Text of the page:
Conference Coverage

Erenumab May Control Migraines When Other Preventives Have Failed

In difficult-to-treat patients with episodic migraine, erenumab may reduce medication use and disability.


 

LOS ANGELES—Patients who have tried and failed other preventive therapies may find that erenumab can prevent their migraines, according to a study presented at the 70th Annual Meeting of the American Academy of Neurology. Erenumab is a fully human monoclonal antibody that inhibits the calcitonin gene-related peptide (CGRP) receptor.

Current oral preventive therapies are associated with low adherence rates due to their lack of efficacy or poor tolerability. Therefore, researchers thought it important to assess the safety and efficacy of erenumab in patients who had failed multiple therapies. A previous post hoc analysis of the STRIVE study showed that patients who had failed two prior preventives responded to erenumab. “Their odds ratio was far greater than [that of] those who were previous preventive naïve,” said Peter J. Goadsby, MD, PhD, who presented the newest erenumab data in the Emerging Science plenary session. Dr. Goadsby is a Professor of Neurology at Kings College London and the University of California, San Francisco.

Peter J. Goadsby, MD, PhD

“The people we included in our study were considered more difficult to treat, meaning that up to four other preventive treatments had not worked for them,” said lead study author Uwe Reuter, MD, Managing Director of Charité—University Medicine Berlin. “Our study found that erenumab reduced the average number of monthly migraine headaches by more than 50% for nearly a third of study participants. That reduction in migraine headache frequency can greatly improve a person’s quality of life.”

The LIBERTY Study

The LIBERTY study was a phase IIIb, randomized, double-blind, placebo-controlled trial thta assessed erenumab in patients who had failed at least two and not more than four prior preventives. A total of 246 patients with episodic migraine were randomized one to one to an injection of erenumab (140 mg) or placebo once per month for three months. There were 125 patients in the placebo arm and 121 in the erenumab arm. The primary end point was the proportion of patients achieving a 50% or greater reduction in mean monthly migraine days (MMDs) during weeks nine to 12 (ie, month three) of the study. Secondary end points included change from baseline to month three in MMDs and monthly acute migraine-specific medication days (MSMDs) and safety and tolerability.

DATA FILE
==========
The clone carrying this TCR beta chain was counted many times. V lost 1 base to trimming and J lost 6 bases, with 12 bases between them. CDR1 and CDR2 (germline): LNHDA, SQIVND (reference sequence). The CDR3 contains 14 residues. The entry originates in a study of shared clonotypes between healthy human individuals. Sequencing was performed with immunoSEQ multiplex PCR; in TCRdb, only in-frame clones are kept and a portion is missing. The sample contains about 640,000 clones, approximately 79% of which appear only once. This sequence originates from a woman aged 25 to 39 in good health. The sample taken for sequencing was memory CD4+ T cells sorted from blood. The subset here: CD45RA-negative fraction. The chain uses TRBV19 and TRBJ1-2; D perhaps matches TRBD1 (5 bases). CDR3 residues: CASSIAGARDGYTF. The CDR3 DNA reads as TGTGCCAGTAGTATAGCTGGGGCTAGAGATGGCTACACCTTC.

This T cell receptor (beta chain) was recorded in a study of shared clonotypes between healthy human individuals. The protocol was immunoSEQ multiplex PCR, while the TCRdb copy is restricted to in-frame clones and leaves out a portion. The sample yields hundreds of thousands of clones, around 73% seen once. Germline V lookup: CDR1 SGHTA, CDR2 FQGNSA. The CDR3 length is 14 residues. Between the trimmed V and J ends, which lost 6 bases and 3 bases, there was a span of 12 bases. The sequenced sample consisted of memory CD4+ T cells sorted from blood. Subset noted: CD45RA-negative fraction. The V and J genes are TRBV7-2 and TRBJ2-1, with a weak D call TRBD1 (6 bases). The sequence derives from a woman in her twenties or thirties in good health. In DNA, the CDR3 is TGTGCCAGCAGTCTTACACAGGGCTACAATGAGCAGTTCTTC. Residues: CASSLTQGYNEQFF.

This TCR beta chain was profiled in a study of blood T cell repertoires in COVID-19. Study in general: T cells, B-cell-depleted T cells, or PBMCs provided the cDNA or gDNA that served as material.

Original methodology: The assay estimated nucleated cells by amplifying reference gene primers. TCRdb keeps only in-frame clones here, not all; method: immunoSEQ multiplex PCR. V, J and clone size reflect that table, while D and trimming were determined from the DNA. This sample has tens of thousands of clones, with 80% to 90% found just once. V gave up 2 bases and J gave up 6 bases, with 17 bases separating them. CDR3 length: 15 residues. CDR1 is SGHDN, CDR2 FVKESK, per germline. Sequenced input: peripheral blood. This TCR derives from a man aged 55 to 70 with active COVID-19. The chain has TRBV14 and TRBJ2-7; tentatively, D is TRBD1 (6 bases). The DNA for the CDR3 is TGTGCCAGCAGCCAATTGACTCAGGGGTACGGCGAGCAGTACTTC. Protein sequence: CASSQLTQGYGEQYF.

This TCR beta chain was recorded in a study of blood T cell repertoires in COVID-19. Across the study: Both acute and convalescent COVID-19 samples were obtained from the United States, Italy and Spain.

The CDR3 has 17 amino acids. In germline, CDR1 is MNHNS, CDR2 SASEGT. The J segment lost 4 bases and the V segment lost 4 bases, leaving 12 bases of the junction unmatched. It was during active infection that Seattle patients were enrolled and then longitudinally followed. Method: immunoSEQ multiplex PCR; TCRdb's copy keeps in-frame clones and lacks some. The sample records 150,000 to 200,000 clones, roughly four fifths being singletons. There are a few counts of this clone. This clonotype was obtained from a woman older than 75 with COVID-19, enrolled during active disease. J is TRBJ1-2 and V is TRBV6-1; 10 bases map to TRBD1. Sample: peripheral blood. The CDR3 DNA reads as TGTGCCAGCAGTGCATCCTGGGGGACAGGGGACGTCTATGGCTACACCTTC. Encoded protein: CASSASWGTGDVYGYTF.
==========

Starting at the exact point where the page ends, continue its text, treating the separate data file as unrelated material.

At baseline, 39% of participants had been treated unsuccessfully with two other medications, 38% with three medications, and 23% with four medications. On average, participants had nine migraine days per month and used an acute migraine drug to stop an attack five times per month.

At week 12, the proportion of patients achieving a 50% or greater reduction in MMDs was higher in those treated with erenumab versus placebo (30.3% vs 13.7%). At week 12, there were greater reductions in MMDs and MSMDs with erenumab versus placebo. The safety and tolerability of erenumab were comparable to those of placebo. No patients in the erenumab group discontinued treatment due to adverse events.

Uwe Reuter, MD

Hope for Refractory Patients?

LIBERTY is the first dedicated study to address a problem that is all too common in neurology, said Dr. Goadsby. “It is hard to deal with patients who have failed prior preventives.” Erenumab, he said, is the first of the CGRP monoclonal antibodies to “control migraine and prevent migraine in patients who are so disabled and whom we cannot treat with current medicine.”

“Our results show that people who thought their migraines were difficult to prevent may actually have hope of finding pain relief,” said Dr. Reuter. “More research is now needed to understand who is most likely to benefit from this new treatment.”

The study was supported by Novartis Pharma.

—Glenn S. Williams

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